The Climatistas are at it again – this time attacking our Independence Day barbecues. After years of nagging Americans about their profligate driving habits, air conditioning and incandescent light bulbs, Brian Palmer goes after cook-outs in a June 30 New York Times op-ed entitled “Fire Up the Grill, Not the Atmosphere.” I wouldn’t mind some additional grilling tips, but Mr. Palmer’s article contains one word that really rubs me the wrong way: atonement.
Let’s review the issue at hand one more time. The Climate Change Hypothesis (CCH) is not that the Earth is warming, but that warming is caused primarily by man-made emissions of carbon dioxide and other greenhouse gases and that that warming will accelerate over time with catastrophic results. The CCH may be true, but the science is by exceedingly weak. First of all, we do not have enough data about natural climate variability to determine whether the warming of the last hundred years is within the bounds of nature’s own fluctuations. Second, the amount of greenhouse gas emitted into the atmosphere would not produce the effects predicted by the CCH. Catastrophic effects require a series of highly questionable assumptions that cloud formation and other variables will all act together to amplify the warming effect. There is no persuasive science in support of these assumptions and some strong contra-indications. We therefore can’t tell whether forcing people to reduce their greenhouse gas emissions will make any difference or not.
I should note that economists have long acknowledged the problem of “externalities” or costs borne by those not party to a transaction. If I buy a Big Mac and throw the wrapping out the window of my car, neither McDonald’s nor I bear the cost of picking up the trash. Government has the right to intervene, in this case by making littering illegal. Other types of pollution can be more of a problem. For example, I pollute the air a little bit when I heat my house by burning fuel oil. It would be unreasonable for government to prohibit home heating, but they can place set standards for furnaces or fuel oil specifications. When industries engage in large-scale pollution, government can regulate or tax or prohibit. Addressing these externalities is a political question resolved through democratic institutions, but in each case we must first know that the activity is actually causing harm. Litter makes a mess of our highways. Burning high-sulfur fuel oil degrades air quality with predictable health effects. The problem with climate change is that, despite all the protestations of the Climatistas, we are not sure if human emissions of carbon dioxide are causing a problem or not. If we don’t understand the problem, we can’t design fixes.
I respect people who live their lives according to principle. I’m not a vegetarian, but many people believe that meat is unhealthy or cruel or environmentally damaging and so avoid it. That’s fine with me. In my opinion, the Toyota Prius is too small, and rather expensive for its size. Few people will earn back the extra cost with their gasoline savings. The Prius, however, is an excellent automobile, and people are welcome to buy one if they wish. It’s not my place to interfere with that decision.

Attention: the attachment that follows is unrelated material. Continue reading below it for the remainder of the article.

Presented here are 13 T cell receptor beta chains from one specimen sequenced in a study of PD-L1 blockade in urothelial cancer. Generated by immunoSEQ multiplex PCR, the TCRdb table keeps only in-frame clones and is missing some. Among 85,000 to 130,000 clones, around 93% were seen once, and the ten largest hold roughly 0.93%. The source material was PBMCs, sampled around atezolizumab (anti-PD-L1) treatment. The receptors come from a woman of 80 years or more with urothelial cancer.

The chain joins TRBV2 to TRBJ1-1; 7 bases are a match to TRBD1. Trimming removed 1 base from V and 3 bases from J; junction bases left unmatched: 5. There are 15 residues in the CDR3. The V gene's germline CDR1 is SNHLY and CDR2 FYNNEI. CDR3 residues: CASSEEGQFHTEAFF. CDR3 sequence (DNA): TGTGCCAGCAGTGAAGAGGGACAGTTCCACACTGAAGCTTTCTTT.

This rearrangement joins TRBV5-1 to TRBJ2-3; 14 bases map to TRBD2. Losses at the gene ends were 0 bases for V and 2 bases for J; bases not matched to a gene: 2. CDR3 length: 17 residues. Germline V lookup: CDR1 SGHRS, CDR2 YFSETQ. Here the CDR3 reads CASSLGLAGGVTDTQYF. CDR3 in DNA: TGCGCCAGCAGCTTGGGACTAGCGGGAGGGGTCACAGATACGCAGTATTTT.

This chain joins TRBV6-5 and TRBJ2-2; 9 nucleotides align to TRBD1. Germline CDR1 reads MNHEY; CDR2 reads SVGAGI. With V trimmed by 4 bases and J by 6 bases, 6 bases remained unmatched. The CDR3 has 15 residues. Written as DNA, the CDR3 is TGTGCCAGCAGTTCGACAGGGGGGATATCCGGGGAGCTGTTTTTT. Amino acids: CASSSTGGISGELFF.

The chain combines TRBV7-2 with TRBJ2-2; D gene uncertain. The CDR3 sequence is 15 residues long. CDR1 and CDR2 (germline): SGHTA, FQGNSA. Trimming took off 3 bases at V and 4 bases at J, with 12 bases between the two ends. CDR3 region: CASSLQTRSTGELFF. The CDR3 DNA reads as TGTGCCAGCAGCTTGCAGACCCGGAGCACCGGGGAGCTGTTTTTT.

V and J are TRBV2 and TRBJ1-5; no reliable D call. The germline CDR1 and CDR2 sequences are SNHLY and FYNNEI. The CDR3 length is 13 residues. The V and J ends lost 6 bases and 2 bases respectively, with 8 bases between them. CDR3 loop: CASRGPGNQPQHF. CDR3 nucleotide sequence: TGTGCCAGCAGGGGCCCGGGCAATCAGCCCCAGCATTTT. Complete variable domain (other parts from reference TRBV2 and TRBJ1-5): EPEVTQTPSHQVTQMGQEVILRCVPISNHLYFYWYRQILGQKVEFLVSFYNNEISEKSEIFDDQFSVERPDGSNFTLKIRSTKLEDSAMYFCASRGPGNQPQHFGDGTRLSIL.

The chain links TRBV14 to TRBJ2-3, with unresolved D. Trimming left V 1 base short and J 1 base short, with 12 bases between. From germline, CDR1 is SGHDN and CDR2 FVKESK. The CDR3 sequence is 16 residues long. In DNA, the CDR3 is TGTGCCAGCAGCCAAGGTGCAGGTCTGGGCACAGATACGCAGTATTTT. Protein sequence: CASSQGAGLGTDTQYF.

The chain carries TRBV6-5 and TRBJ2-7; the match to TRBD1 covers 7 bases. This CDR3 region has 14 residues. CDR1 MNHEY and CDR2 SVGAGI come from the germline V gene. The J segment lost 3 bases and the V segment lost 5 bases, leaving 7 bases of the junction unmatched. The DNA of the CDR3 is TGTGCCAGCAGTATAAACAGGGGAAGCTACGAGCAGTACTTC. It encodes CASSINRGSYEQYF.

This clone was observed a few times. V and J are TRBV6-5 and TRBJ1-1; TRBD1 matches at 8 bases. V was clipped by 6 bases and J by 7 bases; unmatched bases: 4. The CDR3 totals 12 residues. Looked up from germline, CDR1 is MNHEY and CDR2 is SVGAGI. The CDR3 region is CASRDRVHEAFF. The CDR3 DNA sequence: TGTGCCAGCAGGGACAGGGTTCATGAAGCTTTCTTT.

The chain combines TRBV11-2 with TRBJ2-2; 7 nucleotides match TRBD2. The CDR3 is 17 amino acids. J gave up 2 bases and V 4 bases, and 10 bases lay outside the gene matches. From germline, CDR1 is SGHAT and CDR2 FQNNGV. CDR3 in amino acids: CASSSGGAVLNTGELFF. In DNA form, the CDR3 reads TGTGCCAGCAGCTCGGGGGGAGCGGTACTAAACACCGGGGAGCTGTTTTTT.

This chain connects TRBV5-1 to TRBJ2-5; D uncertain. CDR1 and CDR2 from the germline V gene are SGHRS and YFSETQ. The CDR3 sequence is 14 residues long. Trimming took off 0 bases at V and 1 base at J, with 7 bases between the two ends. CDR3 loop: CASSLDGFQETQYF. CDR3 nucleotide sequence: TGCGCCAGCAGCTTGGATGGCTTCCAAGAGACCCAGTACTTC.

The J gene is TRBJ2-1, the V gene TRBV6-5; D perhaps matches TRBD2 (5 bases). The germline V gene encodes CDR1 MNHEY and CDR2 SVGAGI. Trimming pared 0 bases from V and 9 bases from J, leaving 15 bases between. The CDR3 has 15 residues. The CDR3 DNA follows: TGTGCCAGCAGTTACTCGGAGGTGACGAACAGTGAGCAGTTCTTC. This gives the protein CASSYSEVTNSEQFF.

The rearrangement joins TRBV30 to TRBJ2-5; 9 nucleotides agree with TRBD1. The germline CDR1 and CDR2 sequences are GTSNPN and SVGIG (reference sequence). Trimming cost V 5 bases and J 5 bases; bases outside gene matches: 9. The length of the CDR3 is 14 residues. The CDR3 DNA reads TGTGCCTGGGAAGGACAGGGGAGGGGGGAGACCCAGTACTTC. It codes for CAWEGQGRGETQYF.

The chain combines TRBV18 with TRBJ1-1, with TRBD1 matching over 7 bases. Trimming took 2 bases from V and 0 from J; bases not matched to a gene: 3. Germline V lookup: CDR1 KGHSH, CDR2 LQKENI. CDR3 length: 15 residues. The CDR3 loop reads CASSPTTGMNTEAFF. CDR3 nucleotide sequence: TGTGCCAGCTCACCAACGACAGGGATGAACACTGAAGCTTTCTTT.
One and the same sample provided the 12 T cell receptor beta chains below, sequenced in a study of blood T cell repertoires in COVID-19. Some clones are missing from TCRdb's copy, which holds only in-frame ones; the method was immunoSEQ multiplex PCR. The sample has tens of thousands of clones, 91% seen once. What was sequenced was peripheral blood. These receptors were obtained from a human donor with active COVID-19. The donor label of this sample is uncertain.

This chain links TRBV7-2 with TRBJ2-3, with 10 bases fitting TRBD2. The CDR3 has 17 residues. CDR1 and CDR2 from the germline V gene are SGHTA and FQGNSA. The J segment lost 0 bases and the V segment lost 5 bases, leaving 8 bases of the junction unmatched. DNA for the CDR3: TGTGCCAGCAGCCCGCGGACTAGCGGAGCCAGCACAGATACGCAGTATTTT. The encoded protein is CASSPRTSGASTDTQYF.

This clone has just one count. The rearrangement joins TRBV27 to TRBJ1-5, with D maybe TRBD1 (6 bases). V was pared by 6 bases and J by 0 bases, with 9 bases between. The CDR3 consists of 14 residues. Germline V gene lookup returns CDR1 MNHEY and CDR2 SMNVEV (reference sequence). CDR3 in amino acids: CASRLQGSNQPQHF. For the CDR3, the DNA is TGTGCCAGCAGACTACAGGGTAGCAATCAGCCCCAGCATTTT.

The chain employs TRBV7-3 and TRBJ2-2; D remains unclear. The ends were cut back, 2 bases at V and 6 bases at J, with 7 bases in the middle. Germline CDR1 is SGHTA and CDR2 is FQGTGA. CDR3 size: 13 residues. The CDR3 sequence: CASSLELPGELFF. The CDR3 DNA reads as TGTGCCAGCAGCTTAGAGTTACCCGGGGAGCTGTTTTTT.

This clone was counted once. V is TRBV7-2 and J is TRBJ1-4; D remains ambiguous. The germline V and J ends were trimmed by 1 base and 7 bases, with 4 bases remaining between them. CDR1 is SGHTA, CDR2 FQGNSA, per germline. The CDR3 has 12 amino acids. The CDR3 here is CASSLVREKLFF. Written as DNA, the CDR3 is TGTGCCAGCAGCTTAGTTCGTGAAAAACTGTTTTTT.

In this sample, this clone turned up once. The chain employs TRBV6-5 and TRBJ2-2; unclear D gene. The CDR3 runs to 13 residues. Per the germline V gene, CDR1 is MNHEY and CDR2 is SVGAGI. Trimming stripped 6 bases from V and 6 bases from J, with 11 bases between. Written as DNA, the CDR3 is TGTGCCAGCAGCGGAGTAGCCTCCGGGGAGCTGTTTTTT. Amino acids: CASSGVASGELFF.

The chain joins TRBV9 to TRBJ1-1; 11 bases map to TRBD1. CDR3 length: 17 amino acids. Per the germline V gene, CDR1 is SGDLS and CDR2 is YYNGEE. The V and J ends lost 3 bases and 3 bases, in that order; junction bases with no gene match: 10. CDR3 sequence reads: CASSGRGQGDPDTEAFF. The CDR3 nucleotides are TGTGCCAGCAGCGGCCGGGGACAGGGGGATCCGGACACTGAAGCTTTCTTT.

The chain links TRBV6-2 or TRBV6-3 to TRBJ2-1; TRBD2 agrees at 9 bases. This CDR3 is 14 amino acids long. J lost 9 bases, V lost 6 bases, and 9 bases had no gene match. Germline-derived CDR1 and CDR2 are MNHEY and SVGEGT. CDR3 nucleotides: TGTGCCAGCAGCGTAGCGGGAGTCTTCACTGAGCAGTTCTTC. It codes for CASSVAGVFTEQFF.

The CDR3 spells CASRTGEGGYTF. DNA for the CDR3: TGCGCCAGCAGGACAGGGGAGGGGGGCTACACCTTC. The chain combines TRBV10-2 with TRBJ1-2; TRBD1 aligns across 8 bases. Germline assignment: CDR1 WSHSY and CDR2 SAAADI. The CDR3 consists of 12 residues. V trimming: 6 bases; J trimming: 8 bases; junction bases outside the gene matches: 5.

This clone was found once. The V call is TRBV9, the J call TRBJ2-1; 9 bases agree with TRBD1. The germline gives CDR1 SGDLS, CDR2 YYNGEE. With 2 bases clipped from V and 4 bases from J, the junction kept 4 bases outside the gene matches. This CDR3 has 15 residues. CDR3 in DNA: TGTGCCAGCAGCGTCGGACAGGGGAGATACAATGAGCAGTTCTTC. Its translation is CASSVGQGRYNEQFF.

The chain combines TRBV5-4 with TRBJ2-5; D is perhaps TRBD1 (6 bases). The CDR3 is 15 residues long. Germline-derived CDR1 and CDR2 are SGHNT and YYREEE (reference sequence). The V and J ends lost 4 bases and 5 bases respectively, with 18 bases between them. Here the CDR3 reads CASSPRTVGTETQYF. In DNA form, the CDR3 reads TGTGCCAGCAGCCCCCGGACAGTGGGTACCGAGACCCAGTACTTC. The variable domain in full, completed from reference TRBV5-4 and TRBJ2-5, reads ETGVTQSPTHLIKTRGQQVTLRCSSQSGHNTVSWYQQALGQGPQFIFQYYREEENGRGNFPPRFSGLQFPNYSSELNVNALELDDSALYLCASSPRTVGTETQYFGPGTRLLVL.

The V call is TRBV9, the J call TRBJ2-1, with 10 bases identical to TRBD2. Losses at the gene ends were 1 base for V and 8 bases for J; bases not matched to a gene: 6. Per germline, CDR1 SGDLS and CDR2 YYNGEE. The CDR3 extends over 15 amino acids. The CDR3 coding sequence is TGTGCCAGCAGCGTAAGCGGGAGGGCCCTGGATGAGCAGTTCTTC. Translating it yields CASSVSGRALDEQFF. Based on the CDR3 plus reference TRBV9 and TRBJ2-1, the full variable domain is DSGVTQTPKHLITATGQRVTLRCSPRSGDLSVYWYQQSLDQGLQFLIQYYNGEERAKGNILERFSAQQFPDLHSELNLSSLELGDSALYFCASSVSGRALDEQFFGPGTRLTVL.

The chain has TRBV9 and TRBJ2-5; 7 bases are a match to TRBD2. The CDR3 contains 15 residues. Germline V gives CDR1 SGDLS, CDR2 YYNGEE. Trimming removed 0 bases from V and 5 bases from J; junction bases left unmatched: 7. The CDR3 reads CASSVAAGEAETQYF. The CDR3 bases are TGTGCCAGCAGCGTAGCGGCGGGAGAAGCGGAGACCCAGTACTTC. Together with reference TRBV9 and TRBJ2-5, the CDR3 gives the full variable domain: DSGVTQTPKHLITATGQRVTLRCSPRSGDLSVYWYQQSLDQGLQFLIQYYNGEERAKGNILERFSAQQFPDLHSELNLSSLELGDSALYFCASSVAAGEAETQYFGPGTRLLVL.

Brian Palmer’s op-ed reveals a different mindset among Climatistas. Atonement is not for scientists or policy wonks but for sinners. Mr. Palmer’s task is not to understand the science of greenhouse gases or how to deal with any environmental impacts they might cause, but how to beg forgiveness for wrong-doing. Sinning and forgiveness are religious matters, and religion is based on faith, not on knowledge. In essence, the religious view of climate change renders any rational discourse impossible. You either believe it or you don’t.
Unfortunately, it’s an easy step from living by one’s sincere beliefs to deciding that other people ought to live by those beliefs too. Proselytizing can be annoying, but it’s basically harmless. When people try to convince me of something, I can accept or reject their reasoning as I please. I maintain my right, as articulated in the Declaration of Independence, to the “pursuit of happiness” as I define it. The problem comes when people try to use government to force others to live “correctly”. As Andy Stern, former President of the Service Employees International Union (SEIU) and close friend of president Obama, likes to say, “We use the power of persuasion first. If it doesn’t work, we try the persuasion of power.” This statement is the basic totalitarian sentiment: We can and should force you to do what we want because we know better. Lenin justified his actions based on faith in Marx’s superior knowledge of history. Hitler justified his on his faith in racial superiority. The Climatistas justify theirs on faith in the Climate Change Hypothesis.
In this sense, Mr. Palmer has done us a service by admitting that the CCH is a religious and not a scientific issue. Now all we need to do is resists the impulse of the Climatistas to turn the US into a theocracy.